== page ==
Reporter: And do you think the U.S. position is balanced by calling the kidnapping of the [Israeli] soldier a terrorist act while refraining from commenting on the [inaudible] civilian deaths [inaudible]?

Ambassador Bolton: There is no moral equivalency to, on the one hand, deliberate attacking of civilians, taking lives, taking hostages, versus the inadvertent and highly unfortunate civilian deaths that occur when a country exercises its right to self-defense. Those are not the same act, they are not motivated for the same reasons, they do not carry the same moral weight.

Enjoy it while you can, folks. We’ll be back to “evenhandedness” — illogical, immoral, insupportable — before long.

In a column the other day, Ann Coulter made an absolutely terrific point — I wish I had thought of it. She said, “When is the New York Times going to get around to uncovering an al-Qaeda secret program?” That is not only “provocative,” but penetrating. Is the Times devoting any of its (vast) investigative resources to uncovering the machinations of al Qaeda, as they go about attempting to kill us? Or is the paper entirely focused on the “real enemy”: George W. Bush?

I wanted to be sure that you saw this item, because good news from the Middle East is at a premium. The headline: “Women Vote in Kuwait for the First Time.”

KUWAIT CITY (AP) — Women in this conservative oil-rich emirate voted in parliamentary elections for the first time Thursday, a vote that also inspired surprisingly vocal calls for reform and criticism of the ruling family. . . .

Women, who won the right to vote and run for office last year, went to separate polling stations from men, choosing among 252 candidates competing for 50 parliamentary seats. Twenty-eight candidates were women. “Before, Election Day did not mean anything to us,” said Gizlan Dashti, 22, a university student wearing jeans and a red headscarf. “Now, women have a say.”

Have a gander at this news item, if you will, out of La Paz:

The fractious outcome of a vote on autonomy for Bolivia’s states and the government’s apparent failure to win enough backing to rewrite the constitution could dampen the leftist agenda of President Evo Morales.

Voters in Bolivia cast ballots on both issues Sunday. The wealthier eastern half overwhelmingly endorsed autonomy while those in the poorer and heavily indigenous western highlands, Morales’s power base, vigorously rejected it.

The results make it likely that Morales will face stiffer opposition as he seeks to improve the lot of Bolivia’s Indian majority by more evenly distributing wealth and exerting greater state control over the economy.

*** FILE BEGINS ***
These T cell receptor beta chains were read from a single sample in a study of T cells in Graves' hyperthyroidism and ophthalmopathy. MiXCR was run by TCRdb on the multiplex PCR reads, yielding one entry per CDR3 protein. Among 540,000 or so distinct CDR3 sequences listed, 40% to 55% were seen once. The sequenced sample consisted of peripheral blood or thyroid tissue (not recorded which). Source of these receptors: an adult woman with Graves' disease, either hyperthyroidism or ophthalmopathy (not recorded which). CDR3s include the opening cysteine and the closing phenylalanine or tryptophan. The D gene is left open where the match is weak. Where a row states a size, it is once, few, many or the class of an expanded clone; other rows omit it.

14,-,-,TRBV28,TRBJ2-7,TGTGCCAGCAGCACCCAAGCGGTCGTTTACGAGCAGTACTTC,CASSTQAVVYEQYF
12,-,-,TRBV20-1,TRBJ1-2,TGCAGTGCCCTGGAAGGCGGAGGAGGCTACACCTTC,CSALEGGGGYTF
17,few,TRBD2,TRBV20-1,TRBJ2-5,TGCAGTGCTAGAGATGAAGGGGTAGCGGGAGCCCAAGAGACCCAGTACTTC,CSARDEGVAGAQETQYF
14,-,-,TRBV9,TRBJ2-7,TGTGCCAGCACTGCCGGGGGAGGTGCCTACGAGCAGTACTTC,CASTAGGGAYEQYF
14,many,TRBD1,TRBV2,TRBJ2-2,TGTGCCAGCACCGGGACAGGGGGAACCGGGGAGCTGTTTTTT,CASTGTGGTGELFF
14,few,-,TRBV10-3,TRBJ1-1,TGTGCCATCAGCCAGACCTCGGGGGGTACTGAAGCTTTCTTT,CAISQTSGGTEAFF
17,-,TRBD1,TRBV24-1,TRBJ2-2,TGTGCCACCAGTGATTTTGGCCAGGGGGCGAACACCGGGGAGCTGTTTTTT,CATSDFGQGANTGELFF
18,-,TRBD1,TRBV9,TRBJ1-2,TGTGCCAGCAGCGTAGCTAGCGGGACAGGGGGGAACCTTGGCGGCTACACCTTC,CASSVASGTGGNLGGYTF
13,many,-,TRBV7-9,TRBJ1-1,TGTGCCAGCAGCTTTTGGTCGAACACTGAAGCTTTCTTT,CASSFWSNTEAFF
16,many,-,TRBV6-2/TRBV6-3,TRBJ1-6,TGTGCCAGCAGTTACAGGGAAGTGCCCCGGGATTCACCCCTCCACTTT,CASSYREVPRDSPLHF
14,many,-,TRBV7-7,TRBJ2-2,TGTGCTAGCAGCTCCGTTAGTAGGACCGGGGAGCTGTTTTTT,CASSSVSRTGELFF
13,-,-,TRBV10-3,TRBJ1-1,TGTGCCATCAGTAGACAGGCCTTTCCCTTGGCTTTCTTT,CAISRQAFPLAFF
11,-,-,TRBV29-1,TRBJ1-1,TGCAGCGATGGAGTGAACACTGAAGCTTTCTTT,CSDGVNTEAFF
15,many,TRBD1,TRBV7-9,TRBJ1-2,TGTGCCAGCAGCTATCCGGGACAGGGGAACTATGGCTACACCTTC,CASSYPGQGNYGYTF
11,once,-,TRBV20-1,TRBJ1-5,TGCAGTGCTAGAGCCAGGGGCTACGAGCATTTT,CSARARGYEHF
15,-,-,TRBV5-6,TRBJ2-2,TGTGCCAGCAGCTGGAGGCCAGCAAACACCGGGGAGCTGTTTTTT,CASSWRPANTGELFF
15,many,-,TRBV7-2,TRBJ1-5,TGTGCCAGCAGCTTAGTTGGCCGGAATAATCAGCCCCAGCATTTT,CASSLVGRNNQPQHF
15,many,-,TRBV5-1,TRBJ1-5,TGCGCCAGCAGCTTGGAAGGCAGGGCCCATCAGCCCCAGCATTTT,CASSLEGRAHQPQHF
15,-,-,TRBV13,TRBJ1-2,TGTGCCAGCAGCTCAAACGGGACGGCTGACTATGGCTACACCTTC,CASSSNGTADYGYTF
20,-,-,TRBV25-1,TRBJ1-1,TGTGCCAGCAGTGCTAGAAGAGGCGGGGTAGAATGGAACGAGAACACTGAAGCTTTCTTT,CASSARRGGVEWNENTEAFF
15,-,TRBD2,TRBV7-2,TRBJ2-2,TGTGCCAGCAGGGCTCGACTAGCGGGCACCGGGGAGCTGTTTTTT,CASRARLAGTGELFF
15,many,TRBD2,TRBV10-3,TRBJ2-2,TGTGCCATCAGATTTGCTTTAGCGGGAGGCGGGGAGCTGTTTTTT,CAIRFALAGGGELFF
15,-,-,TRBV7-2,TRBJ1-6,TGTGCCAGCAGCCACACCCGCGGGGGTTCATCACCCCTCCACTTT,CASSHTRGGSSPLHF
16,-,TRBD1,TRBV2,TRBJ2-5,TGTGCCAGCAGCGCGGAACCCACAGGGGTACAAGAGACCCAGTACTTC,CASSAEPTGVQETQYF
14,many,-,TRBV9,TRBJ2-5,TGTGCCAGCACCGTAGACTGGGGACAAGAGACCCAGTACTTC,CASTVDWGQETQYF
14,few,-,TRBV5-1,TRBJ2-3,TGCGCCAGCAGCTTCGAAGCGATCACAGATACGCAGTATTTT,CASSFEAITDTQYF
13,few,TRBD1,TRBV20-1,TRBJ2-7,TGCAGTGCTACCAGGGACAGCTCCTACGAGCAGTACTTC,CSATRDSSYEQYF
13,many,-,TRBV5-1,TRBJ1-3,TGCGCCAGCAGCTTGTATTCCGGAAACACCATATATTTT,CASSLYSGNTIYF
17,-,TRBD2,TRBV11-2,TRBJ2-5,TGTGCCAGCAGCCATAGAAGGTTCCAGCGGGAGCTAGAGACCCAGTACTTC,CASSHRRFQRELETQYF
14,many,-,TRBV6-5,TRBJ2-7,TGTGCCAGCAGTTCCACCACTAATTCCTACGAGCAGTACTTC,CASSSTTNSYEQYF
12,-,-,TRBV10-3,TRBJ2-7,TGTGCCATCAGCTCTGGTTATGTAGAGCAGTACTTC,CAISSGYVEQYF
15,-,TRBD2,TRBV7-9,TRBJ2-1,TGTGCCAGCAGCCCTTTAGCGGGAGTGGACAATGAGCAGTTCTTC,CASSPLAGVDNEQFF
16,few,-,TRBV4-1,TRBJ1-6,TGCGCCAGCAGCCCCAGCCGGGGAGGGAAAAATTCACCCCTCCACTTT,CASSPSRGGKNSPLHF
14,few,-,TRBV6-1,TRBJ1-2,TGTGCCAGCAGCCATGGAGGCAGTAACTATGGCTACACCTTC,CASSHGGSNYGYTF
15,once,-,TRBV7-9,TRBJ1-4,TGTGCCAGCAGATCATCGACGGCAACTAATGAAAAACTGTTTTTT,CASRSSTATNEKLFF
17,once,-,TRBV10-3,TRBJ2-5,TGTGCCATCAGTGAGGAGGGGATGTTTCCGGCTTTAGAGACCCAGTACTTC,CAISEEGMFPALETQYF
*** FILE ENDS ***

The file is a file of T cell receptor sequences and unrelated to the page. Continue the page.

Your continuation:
And that’s the immense sadness of it: because by redistributing wealth and centralizing the economy, he will mire and impoverish, where he means to energize and make prosperous. Hasn’t history taught that lesson often enough? I guess not.

While we’re on the Bolivian beat, a reader thought this story, from the EFE — the Hispanic news service — would interest me. He was right.

The article begins, “A small bomb partially destroyed a bronze bust of iconic guerrilla Ernesto ‘Che’ Guevara on the ground floor of a labor federation in the west-central Bolivian city of Oruro.” This attack occurred “two weeks after President Evo Morales joined with the late rebel’s son to commemorate his birthday in the village where he was summarily executed by Bolivian forces in 1967.”

Farther down in the article, we read, “Earlier this month, Camilo Guevara March, son of Ernesto, visited the Bolivian hamlet where his father was killed to take part in celebrations of what would have been the legendary insurgent’s 78th birthday.”

And the article ends, “Che Guevara has long been a hero for Morales, the Socialist who this year became Bolivia’s first Indian head of state.”

Do you know what I like best about this article? Its reference to Guevara as an “insurgent” — for he has much in common with that murderous, anti-democratic crew in Iraq.

I’ve got lots more, friends, but I imagine you’ve had enough — with work to do, and perhaps left-over firecrackers to set off. Oh, I wanted to share with you this note from my colleague Mike Potemra (the literary editor with the mostest):

“I just got a huge anthology of ‘Dissent in America,’ which includes predictable figures like Tom Paine and Eugene V. Debs — but also Ted Kaczynski [the Unabomber]! It’s like a right-wing parody of lefties, in this sense: It would be like our putting out an anthology of conservative thought that included an excerpt from David Duke or George Lincoln Rockwell.”

And that would be very, very bad.

Oh, I also wanted to share with you my piece from the June New Criterion: Here it is, a season-in-review, which is to say, a review — a sort of highlights reel — of the 2005-06 music season in New York.

Anything else? That’ll do it for now — stay cool, if in smothering humidity, and even if not.